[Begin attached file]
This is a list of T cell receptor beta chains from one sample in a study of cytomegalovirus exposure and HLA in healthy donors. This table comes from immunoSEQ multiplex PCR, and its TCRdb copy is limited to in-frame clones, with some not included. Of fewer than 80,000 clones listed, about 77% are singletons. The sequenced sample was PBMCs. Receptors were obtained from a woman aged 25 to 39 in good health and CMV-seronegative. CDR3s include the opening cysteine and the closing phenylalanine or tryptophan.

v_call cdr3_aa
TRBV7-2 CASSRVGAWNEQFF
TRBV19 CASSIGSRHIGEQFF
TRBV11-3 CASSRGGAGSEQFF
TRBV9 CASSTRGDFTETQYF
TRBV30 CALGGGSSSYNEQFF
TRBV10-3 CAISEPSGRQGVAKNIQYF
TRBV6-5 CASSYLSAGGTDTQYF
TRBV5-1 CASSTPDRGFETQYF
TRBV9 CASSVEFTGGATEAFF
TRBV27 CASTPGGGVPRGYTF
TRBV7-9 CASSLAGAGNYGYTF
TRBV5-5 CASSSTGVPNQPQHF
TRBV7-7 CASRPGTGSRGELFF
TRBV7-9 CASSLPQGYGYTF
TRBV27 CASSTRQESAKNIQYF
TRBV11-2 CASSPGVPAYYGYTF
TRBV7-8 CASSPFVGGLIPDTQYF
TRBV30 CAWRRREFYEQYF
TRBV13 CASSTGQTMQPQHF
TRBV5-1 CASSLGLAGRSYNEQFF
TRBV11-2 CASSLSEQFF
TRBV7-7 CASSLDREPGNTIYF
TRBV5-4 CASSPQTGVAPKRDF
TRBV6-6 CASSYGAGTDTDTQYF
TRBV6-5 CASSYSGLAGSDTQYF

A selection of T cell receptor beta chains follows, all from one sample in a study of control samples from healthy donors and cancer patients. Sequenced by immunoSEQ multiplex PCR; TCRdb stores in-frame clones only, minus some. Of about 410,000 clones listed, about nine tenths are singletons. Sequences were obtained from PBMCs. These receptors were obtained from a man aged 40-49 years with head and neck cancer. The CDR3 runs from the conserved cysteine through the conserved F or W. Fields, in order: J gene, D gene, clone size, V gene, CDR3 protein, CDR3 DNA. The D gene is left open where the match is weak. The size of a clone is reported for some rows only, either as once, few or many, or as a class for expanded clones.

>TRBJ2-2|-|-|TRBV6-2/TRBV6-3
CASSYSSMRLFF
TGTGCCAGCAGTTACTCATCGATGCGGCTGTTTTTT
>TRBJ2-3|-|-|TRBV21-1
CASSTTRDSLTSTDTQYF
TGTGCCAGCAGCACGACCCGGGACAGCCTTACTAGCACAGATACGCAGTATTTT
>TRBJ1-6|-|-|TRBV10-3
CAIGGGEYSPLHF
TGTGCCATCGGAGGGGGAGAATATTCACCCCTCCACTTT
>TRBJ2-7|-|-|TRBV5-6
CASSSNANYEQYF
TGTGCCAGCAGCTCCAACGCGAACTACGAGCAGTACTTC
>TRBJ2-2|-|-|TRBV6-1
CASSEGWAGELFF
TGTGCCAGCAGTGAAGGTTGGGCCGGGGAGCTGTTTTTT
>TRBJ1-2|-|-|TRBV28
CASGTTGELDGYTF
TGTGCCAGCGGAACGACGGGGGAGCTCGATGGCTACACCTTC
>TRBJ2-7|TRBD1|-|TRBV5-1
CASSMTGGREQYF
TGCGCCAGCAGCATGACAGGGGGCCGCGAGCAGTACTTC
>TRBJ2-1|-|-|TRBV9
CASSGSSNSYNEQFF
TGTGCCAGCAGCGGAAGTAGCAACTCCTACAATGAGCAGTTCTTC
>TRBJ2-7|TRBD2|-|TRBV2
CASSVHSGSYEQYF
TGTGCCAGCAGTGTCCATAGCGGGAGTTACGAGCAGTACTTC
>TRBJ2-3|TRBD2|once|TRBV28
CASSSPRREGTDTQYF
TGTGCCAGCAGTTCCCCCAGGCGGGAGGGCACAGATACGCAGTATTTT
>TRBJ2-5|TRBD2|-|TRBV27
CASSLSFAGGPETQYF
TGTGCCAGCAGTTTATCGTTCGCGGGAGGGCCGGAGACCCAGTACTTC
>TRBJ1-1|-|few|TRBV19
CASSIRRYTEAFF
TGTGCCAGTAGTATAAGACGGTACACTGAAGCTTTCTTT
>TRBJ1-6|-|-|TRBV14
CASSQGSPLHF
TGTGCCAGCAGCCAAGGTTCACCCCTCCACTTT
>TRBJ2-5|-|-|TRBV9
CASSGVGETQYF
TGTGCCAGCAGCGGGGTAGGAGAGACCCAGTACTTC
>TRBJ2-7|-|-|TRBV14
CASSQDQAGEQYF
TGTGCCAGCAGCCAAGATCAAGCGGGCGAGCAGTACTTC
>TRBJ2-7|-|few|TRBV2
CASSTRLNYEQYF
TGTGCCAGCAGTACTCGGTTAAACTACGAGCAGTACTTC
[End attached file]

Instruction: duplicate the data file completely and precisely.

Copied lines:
This is a list of T cell receptor beta chains from one sample in a study of cytomegalovirus exposure and HLA in healthy donors. This table comes from immunoSEQ multiplex PCR, and its TCRdb copy is limited to in-frame clones, with some not included. Of fewer than 80,000 clones listed, about 77% are singletons. The sequenced sample was PBMCs. Receptors were obtained from a woman aged 25 to 39 in good health and CMV-seronegative. CDR3s include the opening cysteine and the closing phenylalanine or tryptophan.

v_call cdr3_aa
TRBV7-2 CASSRVGAWNEQFF
TRBV19 CASSIGSRHIGEQFF
TRBV11-3 CASSRGGAGSEQFF
TRBV9 CASSTRGDFTETQYF
TRBV30 CALGGGSSSYNEQFF
TRBV10-3 CAISEPSGRQGVAKNIQYF
TRBV6-5 CASSYLSAGGTDTQYF
TRBV5-1 CASSTPDRGFETQYF
TRBV9 CASSVEFTGGATEAFF
TRBV27 CASTPGGGVPRGYTF
TRBV7-9 CASSLAGAGNYGYTF
TRBV5-5 CASSSTGVPNQPQHF
TRBV7-7 CASRPGTGSRGELFF
TRBV7-9 CASSLPQGYGYTF
TRBV27 CASSTRQESAKNIQYF
TRBV11-2 CASSPGVPAYYGYTF
TRBV7-8 CASSPFVGGLIPDTQYF
TRBV30 CAWRRREFYEQYF
TRBV13 CASSTGQTMQPQHF
TRBV5-1 CASSLGLAGRSYNEQFF
TRBV11-2 CASSLSEQFF
TRBV7-7 CASSLDREPGNTIYF
TRBV5-4 CASSPQTGVAPKRDF
TRBV6-6 CASSYGAGTDTDTQYF
TRBV6-5 CASSYSGLAGSDTQYF

A selection of T cell receptor beta chains follows, all from one sample in a study of control samples from healthy donors and cancer patients. Sequenced by immunoSEQ multiplex PCR; TCRdb stores in-frame clones only, minus some. Of about 410,000 clones listed, about nine tenths are singletons. Sequences were obtained from PBMCs. These receptors were obtained from a man aged 40-49 years with head and neck cancer. The CDR3 runs from the conserved cysteine through the conserved F or W. Fields, in order: J gene, D gene, clone size, V gene, CDR3 protein, CDR3 DNA. The D gene is left open where the match is weak. The size of a clone is reported for some rows only, either as once, few or many, or as a class for expanded clones.

>TRBJ2-2|-|-|TRBV6-2/TRBV6-3
CASSYSSMRLFF
TGTGCCAGCAGTTACTCATCGATGCGGCTGTTTTTT
>TRBJ2-3|-|-|TRBV21-1
CASSTTRDSLTSTDTQYF
TGTGCCAGCAGCACGACCCGGGACAGCCTTACTAGCACAGATACGCAGTATTTT
>TRBJ1-6|-|-|TRBV10-3
CAIGGGEYSPLHF
TGTGCCATCGGAGGGGGAGAATATTCACCCCTCCACTTT
>TRBJ2-7|-|-|TRBV5-6
CASSSNANYEQYF
TGTGCCAGCAGCTCCAACGCGAACTACGAGCAGTACTTC
>TRBJ2-2|-|-|TRBV6-1
CASSEGWAGELFF
TGTGCCAGCAGTGAAGGTTGGGCCGGGGAGCTGTTTTTT
>TRBJ1-2|-|-|TRBV28
CASGTTGELDGYTF
TGTGCCAGCGGAACGACGGGGGAGCTCGATGGCTACACCTTC
>TRBJ2-7|TRBD1|-|TRBV5-1
CASSMTGGREQYF
TGCGCCAGCAGCATGACAGGGGGCCGCGAGCAGTACTTC
>TRBJ2-1|-|-|TRBV9
CASSGSSNSYNEQFF
TGTGCCAGCAGCGGAAGTAGCAACTCCTACAATGAGCAGTTCTTC
>TRBJ2-7|TRBD2|-|TRBV2
CASSVHSGSYEQYF
TGTGCCAGCAGTGTCCATAGCGGGAGTTACGAGCAGTACTTC
>TRBJ2-3|TRBD2|once|TRBV28
CASSSPRREGTDTQYF
TGTGCCAGCAGTTCCCCCAGGCGGGAGGGCACAGATACGCAGTATTTT
>TRBJ2-5|TRBD2|-|TRBV27
CASSLSFAGGPETQYF
TGTGCCAGCAGTTTATCGTTCGCGGGAGGGCCGGAGACCCAGTACTTC
>TRBJ1-1|-|few|TRBV19
CASSIRRYTEAFF
TGTGCCAGTAGTATAAGACGGTACACTGAAGCTTTCTTT
>TRBJ1-6|-|-|TRBV14
CASSQGSPLHF
TGTGCCAGCAGCCAAGGTTCACCCCTCCACTTT
>TRBJ2-5|-|-|TRBV9
CASSGVGETQYF
TGTGCCAGCAGCGGGGTAGGAGAGACCCAGTACTTC
>TRBJ2-7|-|-|TRBV14
CASSQDQAGEQYF
TGTGCCAGCAGCCAAGATCAAGCGGGCGAGCAGTACTTC
>TRBJ2-7|-|few|TRBV2
CASSTRLNYEQYF
TGTGCCAGCAGTACTCGGTTAAACTACGAGCAGTACTTC